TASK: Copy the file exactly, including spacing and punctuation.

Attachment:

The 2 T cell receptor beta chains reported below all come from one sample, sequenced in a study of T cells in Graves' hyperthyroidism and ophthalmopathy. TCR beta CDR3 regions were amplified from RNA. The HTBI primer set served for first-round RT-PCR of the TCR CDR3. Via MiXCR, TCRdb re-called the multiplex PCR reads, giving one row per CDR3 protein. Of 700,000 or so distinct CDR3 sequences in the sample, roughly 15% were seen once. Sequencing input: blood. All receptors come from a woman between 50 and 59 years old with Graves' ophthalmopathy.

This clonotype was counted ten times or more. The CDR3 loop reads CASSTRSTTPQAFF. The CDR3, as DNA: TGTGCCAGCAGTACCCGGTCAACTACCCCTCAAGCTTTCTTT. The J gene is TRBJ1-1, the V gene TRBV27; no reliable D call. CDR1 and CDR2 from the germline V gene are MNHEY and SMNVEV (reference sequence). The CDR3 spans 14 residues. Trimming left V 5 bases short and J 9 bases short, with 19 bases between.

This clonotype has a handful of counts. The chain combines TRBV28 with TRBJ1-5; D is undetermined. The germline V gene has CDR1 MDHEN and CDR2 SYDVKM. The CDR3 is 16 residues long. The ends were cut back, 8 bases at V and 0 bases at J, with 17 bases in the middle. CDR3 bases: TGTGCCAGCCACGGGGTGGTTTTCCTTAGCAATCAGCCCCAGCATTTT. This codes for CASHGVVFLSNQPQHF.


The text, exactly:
The 2 T cell receptor beta chains reported below all come from one sample, sequenced in a study of T cells in Graves' hyperthyroidism and ophthalmopathy. TCR beta CDR3 regions were amplified from RNA. The HTBI primer set served for first-round RT-PCR of the TCR CDR3. Via MiXCR, TCRdb re-called the multiplex PCR reads, giving one row per CDR3 protein. Of 700,000 or so distinct CDR3 sequences in the sample, roughly 15% were seen once. Sequencing input: blood. All receptors come from a woman between 50 and 59 years old with Graves' ophthalmopathy.

This clonotype was counted ten times or more. The CDR3 loop reads CASSTRSTTPQAFF. The CDR3, as DNA: TGTGCCAGCAGTACCCGGTCAACTACCCCTCAAGCTTTCTTT. The J gene is TRBJ1-1, the V gene TRBV27; no reliable D call. CDR1 and CDR2 from the germline V gene are MNHEY and SMNVEV (reference sequence). The CDR3 spans 14 residues. Trimming left V 5 bases short and J 9 bases short, with 19 bases between.

This clonotype has a handful of counts. The chain combines TRBV28 with TRBJ1-5; D is undetermined. The germline V gene has CDR1 MDHEN and CDR2 SYDVKM. The CDR3 is 16 residues long. The ends were cut back, 8 bases at V and 0 bases at J, with 17 bases in the middle. CDR3 bases: TGTGCCAGCCACGGGGTGGTTTTCCTTAGCAATCAGCCCCAGCATTTT. This codes for CASHGVVFLSNQPQHF.